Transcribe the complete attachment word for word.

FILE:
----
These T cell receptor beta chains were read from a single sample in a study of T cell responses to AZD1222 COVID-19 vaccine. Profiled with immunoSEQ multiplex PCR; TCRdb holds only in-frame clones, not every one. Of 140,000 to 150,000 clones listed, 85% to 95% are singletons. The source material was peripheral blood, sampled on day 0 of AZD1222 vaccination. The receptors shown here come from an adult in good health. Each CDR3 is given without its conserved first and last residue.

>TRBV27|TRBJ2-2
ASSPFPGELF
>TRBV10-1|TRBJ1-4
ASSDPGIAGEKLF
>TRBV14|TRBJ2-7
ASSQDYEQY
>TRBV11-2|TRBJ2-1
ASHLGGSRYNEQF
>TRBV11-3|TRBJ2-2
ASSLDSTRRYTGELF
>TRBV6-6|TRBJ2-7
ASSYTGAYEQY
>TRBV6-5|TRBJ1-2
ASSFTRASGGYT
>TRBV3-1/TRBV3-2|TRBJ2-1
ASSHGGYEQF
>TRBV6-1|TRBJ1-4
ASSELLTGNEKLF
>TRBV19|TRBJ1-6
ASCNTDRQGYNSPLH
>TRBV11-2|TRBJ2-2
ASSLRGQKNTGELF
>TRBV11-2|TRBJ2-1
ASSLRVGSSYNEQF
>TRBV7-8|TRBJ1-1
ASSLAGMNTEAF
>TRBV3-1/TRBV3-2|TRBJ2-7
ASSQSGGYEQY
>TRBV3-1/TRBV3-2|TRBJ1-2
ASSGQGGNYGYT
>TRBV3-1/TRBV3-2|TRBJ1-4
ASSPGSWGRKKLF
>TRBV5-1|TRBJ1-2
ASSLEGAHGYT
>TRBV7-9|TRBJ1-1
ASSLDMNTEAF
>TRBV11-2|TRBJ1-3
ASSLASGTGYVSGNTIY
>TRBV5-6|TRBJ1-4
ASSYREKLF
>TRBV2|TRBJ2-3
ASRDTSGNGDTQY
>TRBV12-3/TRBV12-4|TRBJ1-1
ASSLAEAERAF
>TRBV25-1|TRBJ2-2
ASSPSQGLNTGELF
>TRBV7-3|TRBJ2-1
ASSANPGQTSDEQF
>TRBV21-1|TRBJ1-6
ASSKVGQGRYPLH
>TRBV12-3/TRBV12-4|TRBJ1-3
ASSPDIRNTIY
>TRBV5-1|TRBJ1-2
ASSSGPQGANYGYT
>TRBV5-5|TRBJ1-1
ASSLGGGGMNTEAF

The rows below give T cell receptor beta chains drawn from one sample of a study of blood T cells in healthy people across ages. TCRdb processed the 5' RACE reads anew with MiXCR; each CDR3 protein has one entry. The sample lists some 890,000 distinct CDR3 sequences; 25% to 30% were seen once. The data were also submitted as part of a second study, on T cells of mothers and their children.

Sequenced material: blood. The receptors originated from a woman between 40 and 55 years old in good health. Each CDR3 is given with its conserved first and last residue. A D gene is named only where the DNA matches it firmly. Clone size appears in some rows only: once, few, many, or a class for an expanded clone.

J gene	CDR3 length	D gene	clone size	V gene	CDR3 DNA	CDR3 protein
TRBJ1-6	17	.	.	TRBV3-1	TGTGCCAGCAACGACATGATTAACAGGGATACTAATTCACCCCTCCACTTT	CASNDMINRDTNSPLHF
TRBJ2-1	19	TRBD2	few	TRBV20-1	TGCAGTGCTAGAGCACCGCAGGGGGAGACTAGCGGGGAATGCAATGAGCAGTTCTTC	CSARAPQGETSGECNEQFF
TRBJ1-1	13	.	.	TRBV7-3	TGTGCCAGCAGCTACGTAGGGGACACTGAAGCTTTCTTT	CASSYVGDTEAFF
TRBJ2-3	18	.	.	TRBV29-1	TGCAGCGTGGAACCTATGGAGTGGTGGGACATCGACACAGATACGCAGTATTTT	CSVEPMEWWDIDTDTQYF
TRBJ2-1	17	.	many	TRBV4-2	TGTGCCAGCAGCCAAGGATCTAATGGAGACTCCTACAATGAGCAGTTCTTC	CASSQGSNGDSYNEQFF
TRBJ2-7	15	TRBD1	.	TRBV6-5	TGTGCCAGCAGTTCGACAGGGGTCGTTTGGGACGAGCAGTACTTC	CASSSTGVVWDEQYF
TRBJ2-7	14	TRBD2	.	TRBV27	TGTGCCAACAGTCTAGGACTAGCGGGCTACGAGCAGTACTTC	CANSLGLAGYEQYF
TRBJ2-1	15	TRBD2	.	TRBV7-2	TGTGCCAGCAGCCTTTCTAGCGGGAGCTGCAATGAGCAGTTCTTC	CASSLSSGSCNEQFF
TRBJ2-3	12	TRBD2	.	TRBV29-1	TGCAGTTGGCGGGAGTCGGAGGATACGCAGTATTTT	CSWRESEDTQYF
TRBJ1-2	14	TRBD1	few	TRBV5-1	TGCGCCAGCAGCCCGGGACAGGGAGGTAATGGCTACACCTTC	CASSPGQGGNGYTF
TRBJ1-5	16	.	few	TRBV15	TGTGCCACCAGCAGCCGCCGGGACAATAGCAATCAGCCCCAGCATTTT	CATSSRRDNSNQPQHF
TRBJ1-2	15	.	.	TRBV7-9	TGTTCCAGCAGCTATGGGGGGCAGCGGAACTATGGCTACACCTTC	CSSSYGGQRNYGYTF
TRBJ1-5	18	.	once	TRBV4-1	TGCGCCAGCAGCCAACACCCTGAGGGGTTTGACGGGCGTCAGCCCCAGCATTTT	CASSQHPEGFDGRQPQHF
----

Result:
These T cell receptor beta chains were read from a single sample in a study of T cell responses to AZD1222 COVID-19 vaccine. Profiled with immunoSEQ multiplex PCR; TCRdb holds only in-frame clones, not every one. Of 140,000 to 150,000 clones listed, 85% to 95% are singletons. The source material was peripheral blood, sampled on day 0 of AZD1222 vaccination. The receptors shown here come from an adult in good health. Each CDR3 is given without its conserved first and last residue.

>TRBV27|TRBJ2-2
ASSPFPGELF
>TRBV10-1|TRBJ1-4
ASSDPGIAGEKLF
>TRBV14|TRBJ2-7
ASSQDYEQY
>TRBV11-2|TRBJ2-1
ASHLGGSRYNEQF
>TRBV11-3|TRBJ2-2
ASSLDSTRRYTGELF
>TRBV6-6|TRBJ2-7
ASSYTGAYEQY
>TRBV6-5|TRBJ1-2
ASSFTRASGGYT
>TRBV3-1/TRBV3-2|TRBJ2-1
ASSHGGYEQF
>TRBV6-1|TRBJ1-4
ASSELLTGNEKLF
>TRBV19|TRBJ1-6
ASCNTDRQGYNSPLH
>TRBV11-2|TRBJ2-2
ASSLRGQKNTGELF
>TRBV11-2|TRBJ2-1
ASSLRVGSSYNEQF
>TRBV7-8|TRBJ1-1
ASSLAGMNTEAF
>TRBV3-1/TRBV3-2|TRBJ2-7
ASSQSGGYEQY
>TRBV3-1/TRBV3-2|TRBJ1-2
ASSGQGGNYGYT
>TRBV3-1/TRBV3-2|TRBJ1-4
ASSPGSWGRKKLF
>TRBV5-1|TRBJ1-2
ASSLEGAHGYT
>TRBV7-9|TRBJ1-1
ASSLDMNTEAF
>TRBV11-2|TRBJ1-3
ASSLASGTGYVSGNTIY
>TRBV5-6|TRBJ1-4
ASSYREKLF
>TRBV2|TRBJ2-3
ASRDTSGNGDTQY
>TRBV12-3/TRBV12-4|TRBJ1-1
ASSLAEAERAF
>TRBV25-1|TRBJ2-2
ASSPSQGLNTGELF
>TRBV7-3|TRBJ2-1
ASSANPGQTSDEQF
>TRBV21-1|TRBJ1-6
ASSKVGQGRYPLH
>TRBV12-3/TRBV12-4|TRBJ1-3
ASSPDIRNTIY
>TRBV5-1|TRBJ1-2
ASSSGPQGANYGYT
>TRBV5-5|TRBJ1-1
ASSLGGGGMNTEAF

The rows below give T cell receptor beta chains drawn from one sample of a study of blood T cells in healthy people across ages. TCRdb processed the 5' RACE reads anew with MiXCR; each CDR3 protein has one entry. The sample lists some 890,000 distinct CDR3 sequences; 25% to 30% were seen once. The data were also submitted as part of a second study, on T cells of mothers and their children.

Sequenced material: blood. The receptors originated from a woman between 40 and 55 years old in good health. Each CDR3 is given with its conserved first and last residue. A D gene is named only where the DNA matches it firmly. Clone size appears in some rows only: once, few, many, or a class for an expanded clone.

J gene	CDR3 length	D gene	clone size	V gene	CDR3 DNA	CDR3 protein
TRBJ1-6	17	.	.	TRBV3-1	TGTGCCAGCAACGACATGATTAACAGGGATACTAATTCACCCCTCCACTTT	CASNDMINRDTNSPLHF
TRBJ2-1	19	TRBD2	few	TRBV20-1	TGCAGTGCTAGAGCACCGCAGGGGGAGACTAGCGGGGAATGCAATGAGCAGTTCTTC	CSARAPQGETSGECNEQFF
TRBJ1-1	13	.	.	TRBV7-3	TGTGCCAGCAGCTACGTAGGGGACACTGAAGCTTTCTTT	CASSYVGDTEAFF
TRBJ2-3	18	.	.	TRBV29-1	TGCAGCGTGGAACCTATGGAGTGGTGGGACATCGACACAGATACGCAGTATTTT	CSVEPMEWWDIDTDTQYF
TRBJ2-1	17	.	many	TRBV4-2	TGTGCCAGCAGCCAAGGATCTAATGGAGACTCCTACAATGAGCAGTTCTTC	CASSQGSNGDSYNEQFF
TRBJ2-7	15	TRBD1	.	TRBV6-5	TGTGCCAGCAGTTCGACAGGGGTCGTTTGGGACGAGCAGTACTTC	CASSSTGVVWDEQYF
TRBJ2-7	14	TRBD2	.	TRBV27	TGTGCCAACAGTCTAGGACTAGCGGGCTACGAGCAGTACTTC	CANSLGLAGYEQYF
TRBJ2-1	15	TRBD2	.	TRBV7-2	TGTGCCAGCAGCCTTTCTAGCGGGAGCTGCAATGAGCAGTTCTTC	CASSLSSGSCNEQFF
TRBJ2-3	12	TRBD2	.	TRBV29-1	TGCAGTTGGCGGGAGTCGGAGGATACGCAGTATTTT	CSWRESEDTQYF
TRBJ1-2	14	TRBD1	few	TRBV5-1	TGCGCCAGCAGCCCGGGACAGGGAGGTAATGGCTACACCTTC	CASSPGQGGNGYTF
TRBJ1-5	16	.	few	TRBV15	TGTGCCACCAGCAGCCGCCGGGACAATAGCAATCAGCCCCAGCATTTT	CATSSRRDNSNQPQHF
TRBJ1-2	15	.	.	TRBV7-9	TGTTCCAGCAGCTATGGGGGGCAGCGGAACTATGGCTACACCTTC	CSSSYGGQRNYGYTF
TRBJ1-5	18	.	once	TRBV4-1	TGCGCCAGCAGCCAACACCCTGAGGGGTTTGACGGGCGTCAGCCCCAGCATTTT	CASSQHPEGFDGRQPQHF